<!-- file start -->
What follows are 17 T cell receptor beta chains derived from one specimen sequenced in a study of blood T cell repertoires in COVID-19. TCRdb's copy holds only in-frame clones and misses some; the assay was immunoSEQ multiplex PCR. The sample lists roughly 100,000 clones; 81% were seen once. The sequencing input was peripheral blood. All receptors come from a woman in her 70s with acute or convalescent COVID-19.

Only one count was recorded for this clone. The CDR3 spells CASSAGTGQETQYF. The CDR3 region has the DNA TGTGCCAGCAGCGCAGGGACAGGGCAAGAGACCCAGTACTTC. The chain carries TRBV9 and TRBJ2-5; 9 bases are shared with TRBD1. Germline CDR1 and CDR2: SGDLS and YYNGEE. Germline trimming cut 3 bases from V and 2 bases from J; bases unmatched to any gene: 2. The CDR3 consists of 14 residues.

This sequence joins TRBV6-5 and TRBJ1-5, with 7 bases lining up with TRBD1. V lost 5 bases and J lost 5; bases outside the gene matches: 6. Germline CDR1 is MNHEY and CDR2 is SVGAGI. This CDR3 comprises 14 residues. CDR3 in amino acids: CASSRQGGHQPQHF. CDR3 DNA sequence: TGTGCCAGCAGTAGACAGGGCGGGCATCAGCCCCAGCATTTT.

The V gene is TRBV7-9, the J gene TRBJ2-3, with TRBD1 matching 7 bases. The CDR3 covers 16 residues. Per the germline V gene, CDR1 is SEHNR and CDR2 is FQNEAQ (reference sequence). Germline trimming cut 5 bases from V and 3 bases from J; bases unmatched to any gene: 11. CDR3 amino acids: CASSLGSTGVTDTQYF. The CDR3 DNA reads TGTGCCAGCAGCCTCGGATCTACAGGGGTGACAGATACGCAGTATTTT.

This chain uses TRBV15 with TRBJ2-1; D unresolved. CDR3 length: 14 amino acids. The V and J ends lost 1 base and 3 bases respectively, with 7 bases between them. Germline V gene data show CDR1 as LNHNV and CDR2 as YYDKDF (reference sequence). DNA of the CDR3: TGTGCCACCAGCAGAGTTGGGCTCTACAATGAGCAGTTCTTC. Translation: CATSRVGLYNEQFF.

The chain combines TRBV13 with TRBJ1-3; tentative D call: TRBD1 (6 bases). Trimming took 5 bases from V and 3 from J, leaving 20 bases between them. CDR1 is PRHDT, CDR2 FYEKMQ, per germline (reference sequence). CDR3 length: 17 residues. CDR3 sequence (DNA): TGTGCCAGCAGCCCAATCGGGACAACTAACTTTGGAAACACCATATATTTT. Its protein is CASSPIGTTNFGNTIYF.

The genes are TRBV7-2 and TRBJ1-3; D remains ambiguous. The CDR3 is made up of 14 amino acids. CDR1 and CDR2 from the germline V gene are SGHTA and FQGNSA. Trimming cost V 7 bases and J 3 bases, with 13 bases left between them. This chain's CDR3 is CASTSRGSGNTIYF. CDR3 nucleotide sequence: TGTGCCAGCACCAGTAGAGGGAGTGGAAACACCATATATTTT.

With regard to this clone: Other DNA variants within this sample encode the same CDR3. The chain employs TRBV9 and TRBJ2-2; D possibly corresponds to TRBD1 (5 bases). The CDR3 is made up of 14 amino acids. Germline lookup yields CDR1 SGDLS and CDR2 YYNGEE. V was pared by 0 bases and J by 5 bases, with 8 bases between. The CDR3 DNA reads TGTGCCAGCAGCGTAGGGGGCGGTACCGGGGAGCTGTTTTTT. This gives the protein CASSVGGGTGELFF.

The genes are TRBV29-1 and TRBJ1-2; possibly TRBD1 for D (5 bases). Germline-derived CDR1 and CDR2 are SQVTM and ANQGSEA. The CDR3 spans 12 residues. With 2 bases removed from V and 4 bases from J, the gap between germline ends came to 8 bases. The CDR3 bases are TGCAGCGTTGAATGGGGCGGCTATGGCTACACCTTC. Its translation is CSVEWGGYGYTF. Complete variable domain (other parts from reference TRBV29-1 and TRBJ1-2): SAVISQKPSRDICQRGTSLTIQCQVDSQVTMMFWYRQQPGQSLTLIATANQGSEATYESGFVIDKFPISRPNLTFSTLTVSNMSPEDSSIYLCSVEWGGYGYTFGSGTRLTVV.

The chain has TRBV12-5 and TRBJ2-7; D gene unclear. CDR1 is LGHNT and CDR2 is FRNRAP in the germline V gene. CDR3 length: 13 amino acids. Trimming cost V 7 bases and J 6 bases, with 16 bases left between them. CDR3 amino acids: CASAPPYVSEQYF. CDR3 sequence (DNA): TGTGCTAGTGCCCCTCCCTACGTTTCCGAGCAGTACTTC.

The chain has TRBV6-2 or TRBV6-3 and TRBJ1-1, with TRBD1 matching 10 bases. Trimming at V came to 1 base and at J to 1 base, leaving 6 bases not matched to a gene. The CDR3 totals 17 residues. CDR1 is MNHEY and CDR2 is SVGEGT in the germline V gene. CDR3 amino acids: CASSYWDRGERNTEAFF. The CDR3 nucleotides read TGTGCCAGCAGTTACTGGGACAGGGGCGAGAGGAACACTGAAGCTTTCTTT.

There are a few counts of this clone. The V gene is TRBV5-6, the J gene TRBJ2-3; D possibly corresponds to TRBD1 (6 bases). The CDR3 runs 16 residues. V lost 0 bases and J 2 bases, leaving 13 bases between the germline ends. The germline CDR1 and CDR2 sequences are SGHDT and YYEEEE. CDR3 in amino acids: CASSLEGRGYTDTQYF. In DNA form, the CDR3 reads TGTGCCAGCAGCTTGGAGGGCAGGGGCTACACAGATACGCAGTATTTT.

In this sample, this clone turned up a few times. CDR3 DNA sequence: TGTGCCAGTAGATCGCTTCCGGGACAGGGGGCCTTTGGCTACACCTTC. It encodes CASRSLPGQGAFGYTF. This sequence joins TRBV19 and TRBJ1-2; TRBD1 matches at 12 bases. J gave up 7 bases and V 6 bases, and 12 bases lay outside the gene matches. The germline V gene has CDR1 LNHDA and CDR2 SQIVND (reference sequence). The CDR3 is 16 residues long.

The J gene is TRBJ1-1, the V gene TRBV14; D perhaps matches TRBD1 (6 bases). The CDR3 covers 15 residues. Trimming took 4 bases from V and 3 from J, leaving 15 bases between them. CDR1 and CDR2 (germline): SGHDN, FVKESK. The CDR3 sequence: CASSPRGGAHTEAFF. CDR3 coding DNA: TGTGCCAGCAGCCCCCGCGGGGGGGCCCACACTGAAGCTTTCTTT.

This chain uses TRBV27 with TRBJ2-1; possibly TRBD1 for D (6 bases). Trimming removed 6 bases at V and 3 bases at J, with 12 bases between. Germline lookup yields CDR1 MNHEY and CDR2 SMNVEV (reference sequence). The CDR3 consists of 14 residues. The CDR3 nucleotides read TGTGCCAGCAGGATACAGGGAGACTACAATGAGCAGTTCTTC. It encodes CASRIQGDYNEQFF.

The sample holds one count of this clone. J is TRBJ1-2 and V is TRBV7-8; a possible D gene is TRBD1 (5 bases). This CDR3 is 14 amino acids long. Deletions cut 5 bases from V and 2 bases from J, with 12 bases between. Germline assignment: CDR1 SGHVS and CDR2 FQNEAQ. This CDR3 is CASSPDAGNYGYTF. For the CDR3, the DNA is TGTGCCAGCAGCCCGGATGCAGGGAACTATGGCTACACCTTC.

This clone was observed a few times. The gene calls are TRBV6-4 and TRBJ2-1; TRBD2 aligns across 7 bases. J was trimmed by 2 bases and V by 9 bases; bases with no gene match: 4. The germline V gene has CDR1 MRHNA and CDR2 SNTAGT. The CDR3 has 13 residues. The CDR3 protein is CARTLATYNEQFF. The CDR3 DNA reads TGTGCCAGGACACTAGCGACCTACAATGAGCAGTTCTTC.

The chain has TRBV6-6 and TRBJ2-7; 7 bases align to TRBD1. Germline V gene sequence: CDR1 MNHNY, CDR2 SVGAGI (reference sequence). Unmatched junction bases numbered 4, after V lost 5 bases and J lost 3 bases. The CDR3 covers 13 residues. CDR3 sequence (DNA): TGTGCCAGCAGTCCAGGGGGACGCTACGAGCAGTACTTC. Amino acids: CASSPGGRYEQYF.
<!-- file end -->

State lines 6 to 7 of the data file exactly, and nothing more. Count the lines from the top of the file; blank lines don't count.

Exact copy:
The chain combines TRBV13 with TRBJ1-3; tentative D call: TRBD1 (6 bases). Trimming took 5 bases from V and 3 from J, leaving 20 bases between them. CDR1 is PRHDT, CDR2 FYEKMQ, per germline (reference sequence). CDR3 length: 17 residues. CDR3 sequence (DNA): TGTGCCAGCAGCCCAATCGGGACAACTAACTTTGGAAACACCATATATTTT. Its protein is CASSPIGTTNFGNTIYF.

The genes are TRBV7-2 and TRBJ1-3; D remains ambiguous. The CDR3 is made up of 14 amino acids. CDR1 and CDR2 from the germline V gene are SGHTA and FQGNSA. Trimming cost V 7 bases and J 3 bases, with 13 bases left between them. This chain's CDR3 is CASTSRGSGNTIYF. CDR3 nucleotide sequence: TGTGCCAGCACCAGTAGAGGGAGTGGAAACACCATATATTTT.